MamaLA: Fears for Tears

When you have a baby with colic, motherhood is anything but blissful

Yasmine’s youngest, Malala, was born last November.  Shortly after her birth, Yasmine began writing this blog for Los Angeles magazine, chronicling her life with her newly expanded family. One experience she didn’t write about: living with a baby with colic. Every week, she wanted to detail her constant struggles, but it was just too much. If she acknowledged it, Yasmine felt, it might not ever go away.

As Yasmine and Soraya sat down to create this piece, they went through old photos to find the perfect image to represent that period in Malala’s young life. As Yasmine looked at the pictures, she felt a surprising and overwhelming sadness. She tried to pinpoint the feelings and realized that, in many ways, she barely remembers that tiny girl. Those early months of just trying to get through another day made it a challenge to absorb the experience, or even bond with her daughter in the way Yasmine had with her other children. That’s not an easy sentence to admit to, let alone write, so hold your judgment, please. Yasmine knows that any mamas who have (or have had) a baby with colic will understand.

Let’s start with the basics. What is colic? There are lots of theories and nothing terribly conclusive. Colic is typically associated with digestive issues but it can also describe a baby that cries for hours on end for no apparent reason. There is no way to understand how hard this is on new parents until you have experienced it firsthand. It typically starts around two weeks of age and will last until the baby is around three-and-a-half-months-old. When you have a colicky baby, that feels like an eternity. 

At first, Yasmine noticed Malala cried more often than most babies. That soon turned into nonstop four-hour stretches. Since she was nursing, Yasmine immediately cut dairy, caffeine, sugar, spicy foods, gassy foods, and anything else that might cause discomfort from her diet. The cries did not stop; they continued incessantly for three plus months. If Malala was awake, she was most likely crying. Once she was asleep, she conked out—not always the case with colic. Getting her to sleep required a pitch-black room, a sound machine, being held, and absolute stillness.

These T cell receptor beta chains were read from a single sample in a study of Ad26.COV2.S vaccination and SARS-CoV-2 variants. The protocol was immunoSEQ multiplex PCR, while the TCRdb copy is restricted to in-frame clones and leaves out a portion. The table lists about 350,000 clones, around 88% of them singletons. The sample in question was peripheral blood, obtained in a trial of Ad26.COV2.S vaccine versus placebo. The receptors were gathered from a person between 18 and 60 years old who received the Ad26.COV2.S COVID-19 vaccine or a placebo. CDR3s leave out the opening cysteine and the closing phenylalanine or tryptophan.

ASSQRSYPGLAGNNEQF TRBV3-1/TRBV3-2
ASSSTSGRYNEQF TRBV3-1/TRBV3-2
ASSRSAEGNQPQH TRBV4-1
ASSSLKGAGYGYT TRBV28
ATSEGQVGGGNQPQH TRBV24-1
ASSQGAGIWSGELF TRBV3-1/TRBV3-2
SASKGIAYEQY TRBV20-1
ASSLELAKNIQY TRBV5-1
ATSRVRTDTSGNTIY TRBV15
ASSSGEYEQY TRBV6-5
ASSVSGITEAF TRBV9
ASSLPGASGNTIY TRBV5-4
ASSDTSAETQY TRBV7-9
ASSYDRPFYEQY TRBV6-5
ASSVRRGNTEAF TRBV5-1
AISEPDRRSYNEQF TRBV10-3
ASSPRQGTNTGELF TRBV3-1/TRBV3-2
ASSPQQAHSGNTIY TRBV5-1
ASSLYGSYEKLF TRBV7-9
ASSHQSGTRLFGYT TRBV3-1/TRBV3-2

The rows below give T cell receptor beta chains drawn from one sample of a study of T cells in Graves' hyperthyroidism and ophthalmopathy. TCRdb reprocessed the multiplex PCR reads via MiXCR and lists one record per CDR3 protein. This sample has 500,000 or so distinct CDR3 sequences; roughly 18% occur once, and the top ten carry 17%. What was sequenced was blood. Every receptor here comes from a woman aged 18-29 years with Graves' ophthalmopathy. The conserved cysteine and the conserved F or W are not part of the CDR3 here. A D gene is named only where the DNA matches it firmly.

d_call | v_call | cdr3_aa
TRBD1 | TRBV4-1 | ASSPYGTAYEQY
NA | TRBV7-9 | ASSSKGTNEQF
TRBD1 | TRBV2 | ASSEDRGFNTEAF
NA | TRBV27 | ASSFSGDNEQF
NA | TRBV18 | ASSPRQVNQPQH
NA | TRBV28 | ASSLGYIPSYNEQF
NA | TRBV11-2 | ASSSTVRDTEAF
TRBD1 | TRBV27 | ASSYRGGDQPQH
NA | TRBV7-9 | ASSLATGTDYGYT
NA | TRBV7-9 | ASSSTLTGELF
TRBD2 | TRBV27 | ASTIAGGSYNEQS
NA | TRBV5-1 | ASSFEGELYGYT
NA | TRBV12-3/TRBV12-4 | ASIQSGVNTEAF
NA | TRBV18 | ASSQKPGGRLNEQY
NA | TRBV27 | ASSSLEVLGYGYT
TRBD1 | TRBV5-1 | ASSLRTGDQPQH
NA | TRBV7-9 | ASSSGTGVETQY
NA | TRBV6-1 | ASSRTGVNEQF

Yasmine shared her woes with Soraya. One evening, Soraya and her kids came over to give Yasmine a bit of support. To be honest, Soraya was still unsure whether her young niece actually had colic. Maybe she was just a baby who fussed more than others? Maybe Yasmine was just spent with four children and a husband with a hectic schedule? Soraya offered to put Malala to sleep. Yasmine gave her the specifics: go upstairs, turn out all of the lights, hold her still and keep the sound machine on. Twenty minutes later, Yasmine heard her young nieces and nephew cooing in the family room. She saw Malala on the large ottoman surrounded by her cousins. Soraya smiled, as if to say, “See, she’s fine.” Yasmine froze, knowing what would happen next. Within minutes the wails began. Soraya, who is a super capable caregiver and absolutely adores babies, still says she’d never witnessed anything like it. Malala was beside herself. Soraya looked at Yasmine apologetically. Yasmine looked back with a “Now, you get what I have been talking about?” slump. Soraya whisked the baby upstairs and within moments Malala was quiet.

Why write about this now, after the extreme crying has stopped? To tell any mama who might be in the thick of it now that a) it really will stop one day and b) you are not crazy for feeling crazy. Also, to put it out there that the best thing you can do to support a mama with a colicky baby is just be there for them—and do not question whether the baby has colic. Trust us, mama is questioning herself non-stop; she doesn’t need any outside doubt. She needs support and probably desperately needs a break.

In Malala’s case, relief came over a weekend. Each day she cried a bit less, until Monday came and she was literally a different child. In the months that followed, Yasmine found herself suffering from something she termed PTCS, or Post Traumatic Colic Syndrome. She in no way wants to be “cute” about something as serious as PTSD, but the after effects she experienced were very real. If Malala began to cry or fuss, as babies do, Yasmine felt overtaken by fear those tiny grunts might evolve into unstoppable wails. Over time, she began to trust that Malala was past those tough days and they continued to strengthen their blessed bond.

Other mamas: know there are remedies out there. Cutting questionable foods is an easy enough thing to try; if nothing else, you’ll feel like you’re doing something. Pregnant mamas: some suggest taking probiotics during pregnancy to prevent colic.  Talk to your doctor about this option.  The jury is out on whether it’ll actually help, but there’s a 5% to 25% chance your baby will have colic, and anything to lower your odds is worthwhile. Friends of mamas with colicky babies: visit, empathize, take the baby, let mama walk around the block, just be there. It helps to know you’re not alone. 


With seven children ranging in age from ten months to seventeen years between them, sisters and bloggers Yasmine Delawari Johnson and Soraya Delawari Dancsecs are experts at parenting in L.A. They take a break from PTA board meetings, cooking, and producing films to blog at CityThink each Thursday.